Two USA TODAY Network reporters were arrested Wednesday night while covering a protest in Elizabeth, North Carolina.
Ayanu Nagayishi and Alison Cutler, the reporters in charge of government censorship of a newspaper Staunton News Leader, Was talking about a small protest by Andrew Brown Jr., an unarmed black man shot dead by MPs in Elizabeth City. About 50 people gathered to demand transparency and release body camera footage.
It was Nagashi Live video shooting on Twitter When the police approached she and Cutler for the “ladies in jackets” request.
Nagaishi and Cutler, who were released at 10:30 p.m., told USA TODAY later that they were no more than a foot from the sidewalk, in the footpath, when filming the scene across the street.
Ngayishi was filming a female protester being arrested on the other side of the street when she was arrested.
In the video, Cutler is heard repeatedly asking the officers why they had been arrested. An officer can be heard answering: “To stand in the middle of the street on the road.”
Nagashi and Cutler wore their media jackets. They were repeatedly identified as being from the media while handcuffed.
A citizen was holding a Ngaiishi phone to film the arrest, then the officer confiscated the phone and put it in Ngaiishi pocket.
Cutler was placed in the front of the truck with two other people, while Nagayishi was placed in the back with six others.
The video is over 40 minutes long, as Nagishi was filming other parts of the protest. It is unclear if any of the reporters will be charged.
In a statement, Maribel Perez Wadsworth, president of USA TODAY network and publisher of USA TODAY, said, “We are grateful for Alison and Iano’s release.”
“The two clearly identified journalists should not have been arrested and were doing their work in the first place,” she said. “These foolish attacks must stop on freedom of the press.”
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Interim Dean Christine Gilger said in a statement that Nagaishi and Kotler recently graduated from Arizona State University’s Walter Cronkite School of Journalism and Media.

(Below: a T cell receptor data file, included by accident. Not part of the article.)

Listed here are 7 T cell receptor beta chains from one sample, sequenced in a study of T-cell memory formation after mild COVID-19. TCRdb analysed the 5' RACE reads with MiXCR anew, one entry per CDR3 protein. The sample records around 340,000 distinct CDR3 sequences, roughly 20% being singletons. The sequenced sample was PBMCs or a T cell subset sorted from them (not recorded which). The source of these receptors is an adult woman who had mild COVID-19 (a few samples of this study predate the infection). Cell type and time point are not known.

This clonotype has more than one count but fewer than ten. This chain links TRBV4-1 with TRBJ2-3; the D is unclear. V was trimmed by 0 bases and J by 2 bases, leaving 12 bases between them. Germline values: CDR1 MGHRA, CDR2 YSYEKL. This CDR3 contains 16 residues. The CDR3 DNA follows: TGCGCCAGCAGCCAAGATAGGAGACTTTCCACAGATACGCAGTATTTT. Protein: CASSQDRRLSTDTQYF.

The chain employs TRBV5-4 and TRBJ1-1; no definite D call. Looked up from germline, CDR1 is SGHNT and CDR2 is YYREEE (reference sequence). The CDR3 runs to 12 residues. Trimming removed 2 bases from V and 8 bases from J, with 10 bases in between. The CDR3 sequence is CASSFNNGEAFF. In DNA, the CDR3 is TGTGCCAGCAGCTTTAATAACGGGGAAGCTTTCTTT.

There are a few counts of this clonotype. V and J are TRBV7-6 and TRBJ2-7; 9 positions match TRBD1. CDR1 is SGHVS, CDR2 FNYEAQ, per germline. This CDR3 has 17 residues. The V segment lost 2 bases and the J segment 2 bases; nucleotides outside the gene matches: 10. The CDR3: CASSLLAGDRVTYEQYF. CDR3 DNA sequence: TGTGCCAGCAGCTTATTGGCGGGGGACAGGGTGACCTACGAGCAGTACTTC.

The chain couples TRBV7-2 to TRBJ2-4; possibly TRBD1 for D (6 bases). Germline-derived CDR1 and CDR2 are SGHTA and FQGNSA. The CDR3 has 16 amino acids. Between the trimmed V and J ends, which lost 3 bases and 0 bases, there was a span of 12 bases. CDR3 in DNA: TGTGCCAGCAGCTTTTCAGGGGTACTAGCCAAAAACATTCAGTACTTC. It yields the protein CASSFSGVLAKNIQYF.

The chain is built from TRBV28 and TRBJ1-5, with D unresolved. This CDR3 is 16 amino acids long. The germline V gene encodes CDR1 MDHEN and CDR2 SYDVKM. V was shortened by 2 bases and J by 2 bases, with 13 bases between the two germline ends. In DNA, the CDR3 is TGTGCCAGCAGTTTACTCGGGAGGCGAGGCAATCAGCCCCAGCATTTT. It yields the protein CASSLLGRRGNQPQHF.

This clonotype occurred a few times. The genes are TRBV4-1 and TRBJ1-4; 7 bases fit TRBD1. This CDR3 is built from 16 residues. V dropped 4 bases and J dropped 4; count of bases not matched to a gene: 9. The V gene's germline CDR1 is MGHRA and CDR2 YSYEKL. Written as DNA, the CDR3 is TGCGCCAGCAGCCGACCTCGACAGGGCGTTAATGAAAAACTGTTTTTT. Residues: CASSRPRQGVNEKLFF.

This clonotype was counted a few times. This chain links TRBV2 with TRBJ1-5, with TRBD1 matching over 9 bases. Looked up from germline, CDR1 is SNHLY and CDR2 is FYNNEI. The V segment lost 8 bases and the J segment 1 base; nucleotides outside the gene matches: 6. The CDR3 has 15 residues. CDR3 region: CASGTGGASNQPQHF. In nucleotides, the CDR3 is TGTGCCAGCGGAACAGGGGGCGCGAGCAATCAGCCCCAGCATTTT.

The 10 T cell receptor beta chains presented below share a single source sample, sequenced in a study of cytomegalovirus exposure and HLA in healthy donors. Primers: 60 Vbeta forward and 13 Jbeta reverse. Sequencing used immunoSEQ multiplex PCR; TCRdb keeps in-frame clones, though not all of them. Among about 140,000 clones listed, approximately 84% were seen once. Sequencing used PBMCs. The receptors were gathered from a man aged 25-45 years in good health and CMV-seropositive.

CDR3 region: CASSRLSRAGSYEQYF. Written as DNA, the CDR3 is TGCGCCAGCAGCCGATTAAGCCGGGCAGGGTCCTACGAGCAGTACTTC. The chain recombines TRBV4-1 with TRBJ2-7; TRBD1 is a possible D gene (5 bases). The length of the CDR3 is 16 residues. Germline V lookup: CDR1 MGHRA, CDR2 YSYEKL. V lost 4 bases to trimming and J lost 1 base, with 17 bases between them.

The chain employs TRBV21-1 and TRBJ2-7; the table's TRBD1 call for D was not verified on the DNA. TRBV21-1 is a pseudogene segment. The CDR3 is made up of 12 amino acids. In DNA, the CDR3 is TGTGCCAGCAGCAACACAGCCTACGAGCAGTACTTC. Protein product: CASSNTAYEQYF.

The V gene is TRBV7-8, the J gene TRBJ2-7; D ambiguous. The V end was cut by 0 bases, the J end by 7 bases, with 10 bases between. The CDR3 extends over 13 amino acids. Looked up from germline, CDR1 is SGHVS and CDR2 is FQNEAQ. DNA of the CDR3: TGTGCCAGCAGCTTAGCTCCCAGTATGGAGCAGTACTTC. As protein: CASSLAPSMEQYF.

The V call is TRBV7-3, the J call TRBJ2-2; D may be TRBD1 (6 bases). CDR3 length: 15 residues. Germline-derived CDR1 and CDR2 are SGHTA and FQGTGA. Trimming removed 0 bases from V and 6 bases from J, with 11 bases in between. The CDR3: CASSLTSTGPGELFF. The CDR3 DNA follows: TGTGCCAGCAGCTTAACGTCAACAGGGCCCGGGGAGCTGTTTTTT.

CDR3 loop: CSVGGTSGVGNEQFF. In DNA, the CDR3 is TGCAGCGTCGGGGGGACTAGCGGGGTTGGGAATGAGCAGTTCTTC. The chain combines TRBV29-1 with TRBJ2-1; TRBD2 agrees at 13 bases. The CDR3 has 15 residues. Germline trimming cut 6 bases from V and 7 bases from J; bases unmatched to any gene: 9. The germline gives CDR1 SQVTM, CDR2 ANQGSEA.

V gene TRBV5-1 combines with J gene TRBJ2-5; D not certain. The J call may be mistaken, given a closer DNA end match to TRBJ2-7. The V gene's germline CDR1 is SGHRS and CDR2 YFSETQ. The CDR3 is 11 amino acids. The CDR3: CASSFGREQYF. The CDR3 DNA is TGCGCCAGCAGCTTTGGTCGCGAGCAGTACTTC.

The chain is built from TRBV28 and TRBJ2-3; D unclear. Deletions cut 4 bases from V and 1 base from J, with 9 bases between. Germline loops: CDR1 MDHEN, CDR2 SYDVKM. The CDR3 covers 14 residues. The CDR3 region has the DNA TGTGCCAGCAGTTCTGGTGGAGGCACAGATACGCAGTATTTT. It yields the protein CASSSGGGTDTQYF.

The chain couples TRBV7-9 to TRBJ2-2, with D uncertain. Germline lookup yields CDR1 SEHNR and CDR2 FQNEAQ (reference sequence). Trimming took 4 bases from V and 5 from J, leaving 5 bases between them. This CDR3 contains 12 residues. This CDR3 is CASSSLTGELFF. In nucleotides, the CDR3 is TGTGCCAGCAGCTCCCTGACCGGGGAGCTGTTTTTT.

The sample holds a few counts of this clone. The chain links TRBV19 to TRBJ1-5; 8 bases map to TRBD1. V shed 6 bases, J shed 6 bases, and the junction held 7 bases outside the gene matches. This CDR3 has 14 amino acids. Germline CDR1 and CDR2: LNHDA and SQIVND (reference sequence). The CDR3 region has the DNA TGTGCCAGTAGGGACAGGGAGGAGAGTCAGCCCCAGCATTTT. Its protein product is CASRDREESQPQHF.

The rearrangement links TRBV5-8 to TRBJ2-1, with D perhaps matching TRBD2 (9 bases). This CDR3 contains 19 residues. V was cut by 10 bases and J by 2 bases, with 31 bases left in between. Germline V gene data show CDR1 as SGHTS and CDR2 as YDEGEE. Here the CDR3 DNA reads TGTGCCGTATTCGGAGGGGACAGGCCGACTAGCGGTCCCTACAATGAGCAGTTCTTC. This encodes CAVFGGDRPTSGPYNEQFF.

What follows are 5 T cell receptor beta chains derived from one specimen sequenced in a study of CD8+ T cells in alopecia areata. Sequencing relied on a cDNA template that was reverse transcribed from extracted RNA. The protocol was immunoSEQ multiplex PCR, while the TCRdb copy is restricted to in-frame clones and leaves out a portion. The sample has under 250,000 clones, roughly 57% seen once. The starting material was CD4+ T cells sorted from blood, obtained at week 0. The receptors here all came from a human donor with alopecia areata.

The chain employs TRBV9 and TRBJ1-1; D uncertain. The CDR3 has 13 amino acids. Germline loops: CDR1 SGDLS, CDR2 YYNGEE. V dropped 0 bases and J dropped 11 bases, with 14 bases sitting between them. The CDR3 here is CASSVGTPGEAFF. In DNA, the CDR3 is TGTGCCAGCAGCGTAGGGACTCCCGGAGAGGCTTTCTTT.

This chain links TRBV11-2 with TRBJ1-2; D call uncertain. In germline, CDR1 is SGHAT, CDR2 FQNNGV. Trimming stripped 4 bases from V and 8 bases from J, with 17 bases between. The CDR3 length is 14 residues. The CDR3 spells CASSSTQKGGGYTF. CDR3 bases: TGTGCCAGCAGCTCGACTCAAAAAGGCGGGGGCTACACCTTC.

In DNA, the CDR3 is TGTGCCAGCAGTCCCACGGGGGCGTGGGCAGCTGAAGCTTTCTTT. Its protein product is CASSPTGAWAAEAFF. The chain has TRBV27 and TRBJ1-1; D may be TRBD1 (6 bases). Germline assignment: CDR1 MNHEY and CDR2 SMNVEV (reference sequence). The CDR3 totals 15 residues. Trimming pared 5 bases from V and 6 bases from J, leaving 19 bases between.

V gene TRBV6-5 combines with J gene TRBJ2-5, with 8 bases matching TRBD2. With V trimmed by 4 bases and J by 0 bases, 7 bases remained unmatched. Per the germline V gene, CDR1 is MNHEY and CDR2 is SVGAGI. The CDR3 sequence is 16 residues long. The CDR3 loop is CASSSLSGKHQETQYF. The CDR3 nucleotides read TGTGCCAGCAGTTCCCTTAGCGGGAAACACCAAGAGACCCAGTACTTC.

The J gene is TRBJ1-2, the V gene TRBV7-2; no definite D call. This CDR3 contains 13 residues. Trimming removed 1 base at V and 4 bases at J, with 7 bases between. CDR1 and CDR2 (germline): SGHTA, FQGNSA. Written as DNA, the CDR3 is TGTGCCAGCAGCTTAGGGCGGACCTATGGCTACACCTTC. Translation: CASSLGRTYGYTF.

Gilger said: “It seems that this is another example of targeting reporters to do their jobs, and in this case, it is about the two of us, who graduated only months ago.” “These kinds of incidents, which are happening with an increasing frequency, pose a threat not only to our profession but to everyone who appreciates the role a free press plays in our democracy.”
In March, Iowa journalist Andrea Sahouri, who was arrested while covering racial justice protests last summer, was found guilty of innocence on the charges from the protest. She drew her case Widespread condemnation by the press and free press organizations.
The arrests took place on Wednesday night, about five minutes after the police and protesters dispersed from a tense scene on a larger main street just before 9:00 PM, and the police threatened to arrest the protesters over a law prohibiting, according to their announcement, standing, sitting or lying. On a street or road.
The protesters walked on several streets on the sidewalk and reached a street where there were two white police prisoner buses. Those buses had extra police inside.
The police declared the illegal gathering shortly before 8:30 pm
Brown, 42, was shot dead on April 21 when county deputies tried to file arrest warrants for him for “selling uncontrolled substances,” county Attorney Andrew Wumble said.
Bascotank County Attorney General announced Tuesday that A. State investigations found Brown endangering lawmakers Using his car as a lethal weapon while resisting arrest last month. Participating Representatives – Detective Daniel Meads, Robert Morgan Deputy and Corporal. Aaron Loylin – He was justified in his actions and wouldn’t face criminal charges, Wumble said.
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Tommy Wooten, the mayor of Pascotank County, said on Tuesday that the lawmakers who shot Brown would keep their jobs but “they will be disciplined and retrained.” Morgan is black, Meads and Lewellyn are white, according to the Sheriff. Four others who were at the scene were reinstated after the mayor said they had not fired their weapons.
The decision sparked Tuesday night protests in the city of Elizabeth, about 170 miles northeast of Raleigh. About 70 people gathered to demand transparency and release body camera shots.
Contributing: Sophie Blaylock and Jeff Schwaner, Staunton News Leader